Computers have changed fashion design and will transform it further. But until they are programmed for creativity, art, magic, inspiration and serendipity, computers will never come within a stone's throw of 'doing fashion', much less convey the sort of messages Air New Zealand management had in mind. While computers and other technologies can help turn ideas into "things", they can't in themselves give us those ideas; or manage the conversion of ideas into objects for that matter. Fashion design is a complex and subtle process that will always be closer to art than to science. Many of the early stages of the process may occur unconsciously. All design is bound by culture and informed by visual memory. Ideas, details, historical and cultural references and memories all combine in the designers mind to narrow the range of design options available as a starting point. Because designers nearly always devise new combinations of familiar elements to accomplish novel results, links to known elements are inevitably present. But the inevitability of the old in the new is no check to originality. Part of the visual memory and culture tapped by the Zambesi designers referred to the gloriously stylish days of air travel, when airlines such as TEAL, BOAC and Continental ruled supreme.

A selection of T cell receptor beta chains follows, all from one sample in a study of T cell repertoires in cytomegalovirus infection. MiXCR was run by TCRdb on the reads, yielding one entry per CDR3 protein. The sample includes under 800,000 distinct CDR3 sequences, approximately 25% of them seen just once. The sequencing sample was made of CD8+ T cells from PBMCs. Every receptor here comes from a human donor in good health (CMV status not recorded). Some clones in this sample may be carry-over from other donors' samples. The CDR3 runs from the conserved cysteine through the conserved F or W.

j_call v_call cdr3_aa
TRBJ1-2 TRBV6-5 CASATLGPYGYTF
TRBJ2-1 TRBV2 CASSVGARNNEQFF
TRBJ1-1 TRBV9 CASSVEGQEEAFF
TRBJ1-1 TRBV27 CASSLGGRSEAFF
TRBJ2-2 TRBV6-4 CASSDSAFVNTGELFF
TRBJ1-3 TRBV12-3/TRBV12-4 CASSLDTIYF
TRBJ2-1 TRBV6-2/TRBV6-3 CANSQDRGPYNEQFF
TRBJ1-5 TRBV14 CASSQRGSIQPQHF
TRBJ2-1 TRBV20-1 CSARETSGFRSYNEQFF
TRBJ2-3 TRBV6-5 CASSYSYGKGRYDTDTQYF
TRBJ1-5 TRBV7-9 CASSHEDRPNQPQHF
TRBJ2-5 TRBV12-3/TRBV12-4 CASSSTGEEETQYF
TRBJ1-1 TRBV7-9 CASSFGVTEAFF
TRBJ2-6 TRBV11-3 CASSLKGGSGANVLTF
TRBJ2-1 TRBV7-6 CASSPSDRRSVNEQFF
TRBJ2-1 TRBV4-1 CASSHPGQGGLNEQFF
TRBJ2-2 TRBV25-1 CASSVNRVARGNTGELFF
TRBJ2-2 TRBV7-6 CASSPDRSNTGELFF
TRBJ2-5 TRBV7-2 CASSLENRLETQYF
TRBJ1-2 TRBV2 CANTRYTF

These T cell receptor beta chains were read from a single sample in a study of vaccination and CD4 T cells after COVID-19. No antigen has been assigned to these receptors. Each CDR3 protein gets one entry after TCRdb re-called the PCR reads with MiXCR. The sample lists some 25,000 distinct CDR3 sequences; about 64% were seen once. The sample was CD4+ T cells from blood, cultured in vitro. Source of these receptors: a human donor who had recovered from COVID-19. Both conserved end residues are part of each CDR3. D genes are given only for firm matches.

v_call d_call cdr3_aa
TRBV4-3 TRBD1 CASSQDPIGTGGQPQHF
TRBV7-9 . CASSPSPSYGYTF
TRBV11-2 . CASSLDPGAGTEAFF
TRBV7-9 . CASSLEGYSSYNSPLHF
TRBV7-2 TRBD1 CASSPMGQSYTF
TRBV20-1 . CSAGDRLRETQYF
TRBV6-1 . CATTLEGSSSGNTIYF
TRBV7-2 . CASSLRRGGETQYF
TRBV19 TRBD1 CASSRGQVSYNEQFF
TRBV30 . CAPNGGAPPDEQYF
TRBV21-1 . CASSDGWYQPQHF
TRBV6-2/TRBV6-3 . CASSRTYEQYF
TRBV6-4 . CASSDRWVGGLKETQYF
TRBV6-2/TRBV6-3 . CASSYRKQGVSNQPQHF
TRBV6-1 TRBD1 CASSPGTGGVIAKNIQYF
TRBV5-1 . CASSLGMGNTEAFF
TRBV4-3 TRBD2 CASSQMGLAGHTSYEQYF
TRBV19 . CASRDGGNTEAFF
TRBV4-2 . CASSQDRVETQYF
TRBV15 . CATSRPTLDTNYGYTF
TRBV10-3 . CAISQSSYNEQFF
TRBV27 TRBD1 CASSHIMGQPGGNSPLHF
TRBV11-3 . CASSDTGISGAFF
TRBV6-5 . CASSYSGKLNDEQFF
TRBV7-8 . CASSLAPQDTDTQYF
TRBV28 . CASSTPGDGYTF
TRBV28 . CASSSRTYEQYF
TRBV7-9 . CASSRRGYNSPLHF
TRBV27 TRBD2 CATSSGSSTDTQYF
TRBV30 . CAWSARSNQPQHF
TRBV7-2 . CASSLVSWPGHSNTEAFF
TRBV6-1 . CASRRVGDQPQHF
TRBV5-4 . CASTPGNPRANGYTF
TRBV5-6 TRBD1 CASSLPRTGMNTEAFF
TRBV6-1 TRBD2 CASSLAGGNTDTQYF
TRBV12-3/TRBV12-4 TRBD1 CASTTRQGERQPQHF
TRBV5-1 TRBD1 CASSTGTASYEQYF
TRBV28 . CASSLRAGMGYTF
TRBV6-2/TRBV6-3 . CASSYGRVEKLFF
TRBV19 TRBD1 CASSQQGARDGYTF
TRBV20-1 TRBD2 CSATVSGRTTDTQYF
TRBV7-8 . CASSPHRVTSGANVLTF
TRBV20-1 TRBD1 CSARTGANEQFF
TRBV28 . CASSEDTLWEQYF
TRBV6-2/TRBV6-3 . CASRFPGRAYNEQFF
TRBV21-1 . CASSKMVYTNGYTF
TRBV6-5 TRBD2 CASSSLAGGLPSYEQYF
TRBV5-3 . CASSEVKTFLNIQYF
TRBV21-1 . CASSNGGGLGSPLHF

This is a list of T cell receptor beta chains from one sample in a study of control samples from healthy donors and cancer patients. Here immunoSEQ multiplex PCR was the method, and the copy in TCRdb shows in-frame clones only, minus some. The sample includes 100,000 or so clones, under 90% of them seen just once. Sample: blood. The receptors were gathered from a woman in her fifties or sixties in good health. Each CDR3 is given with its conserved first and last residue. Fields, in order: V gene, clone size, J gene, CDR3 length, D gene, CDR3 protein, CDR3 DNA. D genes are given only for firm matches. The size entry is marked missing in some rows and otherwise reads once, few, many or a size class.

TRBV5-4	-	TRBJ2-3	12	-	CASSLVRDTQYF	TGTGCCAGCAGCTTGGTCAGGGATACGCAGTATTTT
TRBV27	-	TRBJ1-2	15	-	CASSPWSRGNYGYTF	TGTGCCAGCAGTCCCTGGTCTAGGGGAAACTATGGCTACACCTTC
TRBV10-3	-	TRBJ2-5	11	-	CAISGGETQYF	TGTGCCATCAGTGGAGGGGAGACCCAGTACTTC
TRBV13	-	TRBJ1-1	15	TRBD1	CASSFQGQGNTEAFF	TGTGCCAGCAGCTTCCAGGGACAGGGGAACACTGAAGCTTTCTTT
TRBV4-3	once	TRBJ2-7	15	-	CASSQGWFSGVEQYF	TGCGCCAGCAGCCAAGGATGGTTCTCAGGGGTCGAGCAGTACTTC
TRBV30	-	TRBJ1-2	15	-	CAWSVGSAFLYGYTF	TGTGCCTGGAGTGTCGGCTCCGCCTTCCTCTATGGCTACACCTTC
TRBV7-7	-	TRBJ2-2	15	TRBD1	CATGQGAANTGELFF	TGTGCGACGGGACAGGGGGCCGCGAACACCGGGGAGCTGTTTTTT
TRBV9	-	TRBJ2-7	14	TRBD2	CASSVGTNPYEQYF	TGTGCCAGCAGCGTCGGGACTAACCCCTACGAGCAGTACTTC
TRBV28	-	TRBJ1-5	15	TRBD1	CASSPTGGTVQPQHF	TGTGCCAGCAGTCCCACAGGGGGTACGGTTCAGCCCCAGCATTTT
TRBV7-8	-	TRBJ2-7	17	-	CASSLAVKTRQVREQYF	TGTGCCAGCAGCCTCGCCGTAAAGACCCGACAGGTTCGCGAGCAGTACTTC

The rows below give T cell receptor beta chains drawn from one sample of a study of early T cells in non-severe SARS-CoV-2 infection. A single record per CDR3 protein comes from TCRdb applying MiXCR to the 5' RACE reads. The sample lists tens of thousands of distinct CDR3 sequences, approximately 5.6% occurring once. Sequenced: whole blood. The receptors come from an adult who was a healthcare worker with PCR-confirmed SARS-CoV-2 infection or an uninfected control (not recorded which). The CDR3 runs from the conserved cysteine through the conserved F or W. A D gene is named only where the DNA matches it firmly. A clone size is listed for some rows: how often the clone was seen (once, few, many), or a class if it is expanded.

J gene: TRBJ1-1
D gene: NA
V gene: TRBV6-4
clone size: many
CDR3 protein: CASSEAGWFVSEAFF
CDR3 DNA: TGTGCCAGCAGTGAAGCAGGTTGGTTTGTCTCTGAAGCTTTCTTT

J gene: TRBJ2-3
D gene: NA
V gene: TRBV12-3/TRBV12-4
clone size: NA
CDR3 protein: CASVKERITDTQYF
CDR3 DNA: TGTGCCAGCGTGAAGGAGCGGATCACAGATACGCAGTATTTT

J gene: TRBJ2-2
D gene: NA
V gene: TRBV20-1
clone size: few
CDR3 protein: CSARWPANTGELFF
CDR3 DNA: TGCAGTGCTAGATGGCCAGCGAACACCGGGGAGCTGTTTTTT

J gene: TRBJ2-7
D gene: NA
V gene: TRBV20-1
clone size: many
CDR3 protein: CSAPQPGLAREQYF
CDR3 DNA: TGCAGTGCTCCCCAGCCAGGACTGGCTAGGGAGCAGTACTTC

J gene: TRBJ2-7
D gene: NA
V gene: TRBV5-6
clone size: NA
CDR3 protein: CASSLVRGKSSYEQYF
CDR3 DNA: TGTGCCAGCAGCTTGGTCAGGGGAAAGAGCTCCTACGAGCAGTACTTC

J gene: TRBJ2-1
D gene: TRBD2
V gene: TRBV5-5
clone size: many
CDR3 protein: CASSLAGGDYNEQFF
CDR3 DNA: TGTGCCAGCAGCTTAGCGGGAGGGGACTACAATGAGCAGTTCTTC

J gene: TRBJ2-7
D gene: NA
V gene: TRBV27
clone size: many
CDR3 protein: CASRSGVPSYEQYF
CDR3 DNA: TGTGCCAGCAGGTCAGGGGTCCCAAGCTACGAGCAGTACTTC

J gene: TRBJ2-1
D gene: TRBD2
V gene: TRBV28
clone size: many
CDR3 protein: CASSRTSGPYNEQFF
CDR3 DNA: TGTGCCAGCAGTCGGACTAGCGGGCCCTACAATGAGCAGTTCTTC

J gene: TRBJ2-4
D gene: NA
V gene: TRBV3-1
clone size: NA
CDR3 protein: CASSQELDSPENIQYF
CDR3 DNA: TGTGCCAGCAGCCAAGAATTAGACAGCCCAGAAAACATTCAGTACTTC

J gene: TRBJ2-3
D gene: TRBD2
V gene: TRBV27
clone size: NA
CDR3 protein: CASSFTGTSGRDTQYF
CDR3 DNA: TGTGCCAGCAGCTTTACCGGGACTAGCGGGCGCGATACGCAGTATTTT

Elisabeth Findlay grew up in Dunedin and remembers air hostesses turning heads on Princes Street, so exotic and glamorous were they considered. Elisabeth wanted to recapture some of this glamour. In her initial sketches, she started with the silhouettes of the outfits.
COP Planning for practice
"I just sat down and thought about how I would like the silhouette for the female crew to be. Why start with silhouette? Because I wanted the females to look like females a little bit more. More glamorous I guess. But not in a Hollywood sort of a way, a little bit more feminine, not so corporate. I didn't want them to look like they worked in a bank."Elisabeth Findlay